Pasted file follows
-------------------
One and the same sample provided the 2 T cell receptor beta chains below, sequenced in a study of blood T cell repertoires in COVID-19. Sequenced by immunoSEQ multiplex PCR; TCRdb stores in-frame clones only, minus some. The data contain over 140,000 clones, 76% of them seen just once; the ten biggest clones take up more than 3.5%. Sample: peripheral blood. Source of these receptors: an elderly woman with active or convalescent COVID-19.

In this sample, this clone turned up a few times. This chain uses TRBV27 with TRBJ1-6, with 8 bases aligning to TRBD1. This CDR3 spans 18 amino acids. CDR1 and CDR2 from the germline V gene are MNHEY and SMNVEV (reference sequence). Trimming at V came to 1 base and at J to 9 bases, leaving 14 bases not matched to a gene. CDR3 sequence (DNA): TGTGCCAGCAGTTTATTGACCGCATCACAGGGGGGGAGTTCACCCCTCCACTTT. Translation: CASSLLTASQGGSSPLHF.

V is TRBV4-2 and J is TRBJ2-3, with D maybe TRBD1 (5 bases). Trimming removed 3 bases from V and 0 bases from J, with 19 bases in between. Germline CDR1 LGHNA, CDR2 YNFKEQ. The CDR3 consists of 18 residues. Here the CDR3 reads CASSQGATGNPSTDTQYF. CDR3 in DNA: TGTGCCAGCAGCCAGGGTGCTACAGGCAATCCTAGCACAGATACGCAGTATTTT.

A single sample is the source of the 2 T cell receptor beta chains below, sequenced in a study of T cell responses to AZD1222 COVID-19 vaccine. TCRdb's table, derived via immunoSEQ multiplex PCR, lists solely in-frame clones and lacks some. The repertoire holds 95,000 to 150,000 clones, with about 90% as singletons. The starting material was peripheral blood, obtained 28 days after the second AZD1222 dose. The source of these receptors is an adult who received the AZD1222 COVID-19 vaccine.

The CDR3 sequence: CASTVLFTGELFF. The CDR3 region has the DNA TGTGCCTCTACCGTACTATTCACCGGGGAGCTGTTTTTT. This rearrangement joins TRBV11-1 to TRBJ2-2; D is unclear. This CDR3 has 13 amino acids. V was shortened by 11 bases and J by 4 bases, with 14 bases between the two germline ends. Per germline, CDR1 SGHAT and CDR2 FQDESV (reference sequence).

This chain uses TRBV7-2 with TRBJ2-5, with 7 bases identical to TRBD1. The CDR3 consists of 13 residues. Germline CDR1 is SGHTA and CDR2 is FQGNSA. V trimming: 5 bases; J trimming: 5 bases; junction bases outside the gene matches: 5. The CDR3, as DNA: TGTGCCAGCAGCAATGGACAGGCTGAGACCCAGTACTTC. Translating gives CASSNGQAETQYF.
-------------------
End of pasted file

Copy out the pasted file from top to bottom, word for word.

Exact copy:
One and the same sample provided the 2 T cell receptor beta chains below, sequenced in a study of blood T cell repertoires in COVID-19. Sequenced by immunoSEQ multiplex PCR; TCRdb stores in-frame clones only, minus some. The data contain over 140,000 clones, 76% of them seen just once; the ten biggest clones take up more than 3.5%. Sample: peripheral blood. Source of these receptors: an elderly woman with active or convalescent COVID-19.

In this sample, this clone turned up a few times. This chain uses TRBV27 with TRBJ1-6, with 8 bases aligning to TRBD1. This CDR3 spans 18 amino acids. CDR1 and CDR2 from the germline V gene are MNHEY and SMNVEV (reference sequence). Trimming at V came to 1 base and at J to 9 bases, leaving 14 bases not matched to a gene. CDR3 sequence (DNA): TGTGCCAGCAGTTTATTGACCGCATCACAGGGGGGGAGTTCACCCCTCCACTTT. Translation: CASSLLTASQGGSSPLHF.

V is TRBV4-2 and J is TRBJ2-3, with D maybe TRBD1 (5 bases). Trimming removed 3 bases from V and 0 bases from J, with 19 bases in between. Germline CDR1 LGHNA, CDR2 YNFKEQ. The CDR3 consists of 18 residues. Here the CDR3 reads CASSQGATGNPSTDTQYF. CDR3 in DNA: TGTGCCAGCAGCCAGGGTGCTACAGGCAATCCTAGCACAGATACGCAGTATTTT.

A single sample is the source of the 2 T cell receptor beta chains below, sequenced in a study of T cell responses to AZD1222 COVID-19 vaccine. TCRdb's table, derived via immunoSEQ multiplex PCR, lists solely in-frame clones and lacks some. The repertoire holds 95,000 to 150,000 clones, with about 90% as singletons. The starting material was peripheral blood, obtained 28 days after the second AZD1222 dose. The source of these receptors is an adult who received the AZD1222 COVID-19 vaccine.

The CDR3 sequence: CASTVLFTGELFF. The CDR3 region has the DNA TGTGCCTCTACCGTACTATTCACCGGGGAGCTGTTTTTT. This rearrangement joins TRBV11-1 to TRBJ2-2; D is unclear. This CDR3 has 13 amino acids. V was shortened by 11 bases and J by 4 bases, with 14 bases between the two germline ends. Per germline, CDR1 SGHAT and CDR2 FQDESV (reference sequence).

This chain uses TRBV7-2 with TRBJ2-5, with 7 bases identical to TRBD1. The CDR3 consists of 13 residues. Germline CDR1 is SGHTA and CDR2 is FQGNSA. V trimming: 5 bases; J trimming: 5 bases; junction bases outside the gene matches: 5. The CDR3, as DNA: TGTGCCAGCAGCAATGGACAGGCTGAGACCCAGTACTTC. Translating gives CASSNGQAETQYF.